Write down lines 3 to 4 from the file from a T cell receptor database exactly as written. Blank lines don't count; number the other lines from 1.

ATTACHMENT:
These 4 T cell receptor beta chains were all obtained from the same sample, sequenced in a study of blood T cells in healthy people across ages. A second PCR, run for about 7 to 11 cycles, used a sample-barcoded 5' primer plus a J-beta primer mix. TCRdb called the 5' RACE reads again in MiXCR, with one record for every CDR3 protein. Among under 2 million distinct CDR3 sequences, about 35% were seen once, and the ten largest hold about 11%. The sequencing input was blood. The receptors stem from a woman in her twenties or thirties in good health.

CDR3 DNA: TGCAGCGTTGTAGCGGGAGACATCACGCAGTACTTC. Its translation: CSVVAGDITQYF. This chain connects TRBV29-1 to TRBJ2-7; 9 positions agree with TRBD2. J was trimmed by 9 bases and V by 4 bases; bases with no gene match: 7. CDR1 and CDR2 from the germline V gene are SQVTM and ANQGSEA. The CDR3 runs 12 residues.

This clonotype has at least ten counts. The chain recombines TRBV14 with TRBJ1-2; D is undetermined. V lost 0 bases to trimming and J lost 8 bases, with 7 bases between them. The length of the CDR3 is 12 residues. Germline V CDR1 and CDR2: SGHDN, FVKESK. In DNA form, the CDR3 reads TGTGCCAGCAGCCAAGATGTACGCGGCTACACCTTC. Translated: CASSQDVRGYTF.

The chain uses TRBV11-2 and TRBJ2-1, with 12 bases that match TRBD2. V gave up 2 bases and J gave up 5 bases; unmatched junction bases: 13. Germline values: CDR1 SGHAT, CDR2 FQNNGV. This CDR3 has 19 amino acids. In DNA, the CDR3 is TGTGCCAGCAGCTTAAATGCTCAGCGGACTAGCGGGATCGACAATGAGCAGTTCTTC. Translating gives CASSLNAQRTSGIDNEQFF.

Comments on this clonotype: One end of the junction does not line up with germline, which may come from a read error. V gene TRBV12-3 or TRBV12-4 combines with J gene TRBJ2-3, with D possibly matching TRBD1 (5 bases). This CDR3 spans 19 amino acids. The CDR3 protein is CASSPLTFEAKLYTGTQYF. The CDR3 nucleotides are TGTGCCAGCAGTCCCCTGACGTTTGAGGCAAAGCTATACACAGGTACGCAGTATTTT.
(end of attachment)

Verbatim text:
This clonotype has at least ten counts. The chain recombines TRBV14 with TRBJ1-2; D is undetermined. V lost 0 bases to trimming and J lost 8 bases, with 7 bases between them. The length of the CDR3 is 12 residues. Germline V CDR1 and CDR2: SGHDN, FVKESK. In DNA form, the CDR3 reads TGTGCCAGCAGCCAAGATGTACGCGGCTACACCTTC. Translated: CASSQDVRGYTF.

The chain uses TRBV11-2 and TRBJ2-1, with 12 bases that match TRBD2. V gave up 2 bases and J gave up 5 bases; unmatched junction bases: 13. Germline values: CDR1 SGHAT, CDR2 FQNNGV. This CDR3 has 19 amino acids. In DNA, the CDR3 is TGTGCCAGCAGCTTAAATGCTCAGCGGACTAGCGGGATCGACAATGAGCAGTTCTTC. Translating gives CASSLNAQRTSGIDNEQFF.